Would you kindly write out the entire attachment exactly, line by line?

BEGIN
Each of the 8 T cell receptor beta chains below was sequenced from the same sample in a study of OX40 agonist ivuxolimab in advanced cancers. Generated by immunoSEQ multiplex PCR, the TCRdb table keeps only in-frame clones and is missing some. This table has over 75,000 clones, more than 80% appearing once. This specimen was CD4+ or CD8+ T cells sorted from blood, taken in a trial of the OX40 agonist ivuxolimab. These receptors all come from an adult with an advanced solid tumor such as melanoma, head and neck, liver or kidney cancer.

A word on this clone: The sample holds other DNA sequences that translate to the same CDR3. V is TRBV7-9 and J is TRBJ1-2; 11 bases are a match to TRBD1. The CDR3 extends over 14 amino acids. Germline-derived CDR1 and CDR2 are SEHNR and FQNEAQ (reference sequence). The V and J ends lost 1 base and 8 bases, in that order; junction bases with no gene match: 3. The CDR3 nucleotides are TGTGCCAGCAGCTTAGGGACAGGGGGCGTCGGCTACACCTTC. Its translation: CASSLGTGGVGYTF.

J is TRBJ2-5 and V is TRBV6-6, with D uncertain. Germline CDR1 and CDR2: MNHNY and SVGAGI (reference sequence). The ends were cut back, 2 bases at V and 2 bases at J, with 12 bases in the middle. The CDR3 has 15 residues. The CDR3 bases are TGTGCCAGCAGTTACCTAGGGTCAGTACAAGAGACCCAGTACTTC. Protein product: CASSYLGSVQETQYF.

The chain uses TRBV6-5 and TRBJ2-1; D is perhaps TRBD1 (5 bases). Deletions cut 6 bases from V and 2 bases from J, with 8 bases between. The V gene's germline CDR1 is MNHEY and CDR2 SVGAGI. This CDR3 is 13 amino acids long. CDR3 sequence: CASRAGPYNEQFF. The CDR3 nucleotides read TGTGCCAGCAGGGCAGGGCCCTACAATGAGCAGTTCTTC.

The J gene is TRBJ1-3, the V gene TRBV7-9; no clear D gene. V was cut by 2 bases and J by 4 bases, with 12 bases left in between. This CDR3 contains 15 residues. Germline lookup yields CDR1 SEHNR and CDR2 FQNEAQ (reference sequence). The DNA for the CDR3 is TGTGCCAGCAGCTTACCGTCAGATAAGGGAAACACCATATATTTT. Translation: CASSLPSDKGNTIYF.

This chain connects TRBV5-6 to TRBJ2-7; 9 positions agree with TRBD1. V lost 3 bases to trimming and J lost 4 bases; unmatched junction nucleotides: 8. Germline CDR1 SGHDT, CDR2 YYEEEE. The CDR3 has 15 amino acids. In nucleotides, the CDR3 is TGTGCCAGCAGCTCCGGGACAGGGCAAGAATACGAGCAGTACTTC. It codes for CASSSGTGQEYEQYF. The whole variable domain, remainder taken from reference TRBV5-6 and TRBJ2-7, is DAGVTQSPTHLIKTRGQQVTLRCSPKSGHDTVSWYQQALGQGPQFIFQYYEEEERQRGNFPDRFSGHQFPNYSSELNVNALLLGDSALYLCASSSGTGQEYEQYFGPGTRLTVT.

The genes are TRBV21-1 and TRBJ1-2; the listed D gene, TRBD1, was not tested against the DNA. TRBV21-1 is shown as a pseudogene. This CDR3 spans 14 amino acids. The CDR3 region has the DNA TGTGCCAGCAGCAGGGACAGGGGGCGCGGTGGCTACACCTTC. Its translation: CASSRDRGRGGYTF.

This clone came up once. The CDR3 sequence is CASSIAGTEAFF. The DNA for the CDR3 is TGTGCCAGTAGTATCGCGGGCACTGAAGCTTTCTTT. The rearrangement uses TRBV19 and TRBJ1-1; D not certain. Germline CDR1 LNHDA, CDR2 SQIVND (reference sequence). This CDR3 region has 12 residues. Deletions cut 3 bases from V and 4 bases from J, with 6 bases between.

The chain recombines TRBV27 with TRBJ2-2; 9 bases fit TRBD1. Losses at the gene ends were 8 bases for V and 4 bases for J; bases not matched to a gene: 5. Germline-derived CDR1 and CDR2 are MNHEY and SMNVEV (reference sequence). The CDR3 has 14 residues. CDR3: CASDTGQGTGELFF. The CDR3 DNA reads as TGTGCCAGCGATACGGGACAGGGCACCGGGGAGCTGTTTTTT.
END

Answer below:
Each of the 8 T cell receptor beta chains below was sequenced from the same sample in a study of OX40 agonist ivuxolimab in advanced cancers. Generated by immunoSEQ multiplex PCR, the TCRdb table keeps only in-frame clones and is missing some. This table has over 75,000 clones, more than 80% appearing once. This specimen was CD4+ or CD8+ T cells sorted from blood, taken in a trial of the OX40 agonist ivuxolimab. These receptors all come from an adult with an advanced solid tumor such as melanoma, head and neck, liver or kidney cancer.

A word on this clone: The sample holds other DNA sequences that translate to the same CDR3. V is TRBV7-9 and J is TRBJ1-2; 11 bases are a match to TRBD1. The CDR3 extends over 14 amino acids. Germline-derived CDR1 and CDR2 are SEHNR and FQNEAQ (reference sequence). The V and J ends lost 1 base and 8 bases, in that order; junction bases with no gene match: 3. The CDR3 nucleotides are TGTGCCAGCAGCTTAGGGACAGGGGGCGTCGGCTACACCTTC. Its translation: CASSLGTGGVGYTF.

J is TRBJ2-5 and V is TRBV6-6, with D uncertain. Germline CDR1 and CDR2: MNHNY and SVGAGI (reference sequence). The ends were cut back, 2 bases at V and 2 bases at J, with 12 bases in the middle. The CDR3 has 15 residues. The CDR3 bases are TGTGCCAGCAGTTACCTAGGGTCAGTACAAGAGACCCAGTACTTC. Protein product: CASSYLGSVQETQYF.

The chain uses TRBV6-5 and TRBJ2-1; D is perhaps TRBD1 (5 bases). Deletions cut 6 bases from V and 2 bases from J, with 8 bases between. The V gene's germline CDR1 is MNHEY and CDR2 SVGAGI. This CDR3 is 13 amino acids long. CDR3 sequence: CASRAGPYNEQFF. The CDR3 nucleotides read TGTGCCAGCAGGGCAGGGCCCTACAATGAGCAGTTCTTC.

The J gene is TRBJ1-3, the V gene TRBV7-9; no clear D gene. V was cut by 2 bases and J by 4 bases, with 12 bases left in between. This CDR3 contains 15 residues. Germline lookup yields CDR1 SEHNR and CDR2 FQNEAQ (reference sequence). The DNA for the CDR3 is TGTGCCAGCAGCTTACCGTCAGATAAGGGAAACACCATATATTTT. Translation: CASSLPSDKGNTIYF.

This chain connects TRBV5-6 to TRBJ2-7; 9 positions agree with TRBD1. V lost 3 bases to trimming and J lost 4 bases; unmatched junction nucleotides: 8. Germline CDR1 SGHDT, CDR2 YYEEEE. The CDR3 has 15 amino acids. In nucleotides, the CDR3 is TGTGCCAGCAGCTCCGGGACAGGGCAAGAATACGAGCAGTACTTC. It codes for CASSSGTGQEYEQYF. The whole variable domain, remainder taken from reference TRBV5-6 and TRBJ2-7, is DAGVTQSPTHLIKTRGQQVTLRCSPKSGHDTVSWYQQALGQGPQFIFQYYEEEERQRGNFPDRFSGHQFPNYSSELNVNALLLGDSALYLCASSSGTGQEYEQYFGPGTRLTVT.

The genes are TRBV21-1 and TRBJ1-2; the listed D gene, TRBD1, was not tested against the DNA. TRBV21-1 is shown as a pseudogene. This CDR3 spans 14 amino acids. The CDR3 region has the DNA TGTGCCAGCAGCAGGGACAGGGGGCGCGGTGGCTACACCTTC. Its translation: CASSRDRGRGGYTF.

This clone came up once. The CDR3 sequence is CASSIAGTEAFF. The DNA for the CDR3 is TGTGCCAGTAGTATCGCGGGCACTGAAGCTTTCTTT. The rearrangement uses TRBV19 and TRBJ1-1; D not certain. Germline CDR1 LNHDA, CDR2 SQIVND (reference sequence). This CDR3 region has 12 residues. Deletions cut 3 bases from V and 4 bases from J, with 6 bases between.

The chain recombines TRBV27 with TRBJ2-2; 9 bases fit TRBD1. Losses at the gene ends were 8 bases for V and 4 bases for J; bases not matched to a gene: 5. Germline-derived CDR1 and CDR2 are MNHEY and SMNVEV (reference sequence). The CDR3 has 14 residues. CDR3: CASDTGQGTGELFF. The CDR3 DNA reads as TGTGCCAGCGATACGGGACAGGGCACCGGGGAGCTGTTTTTT.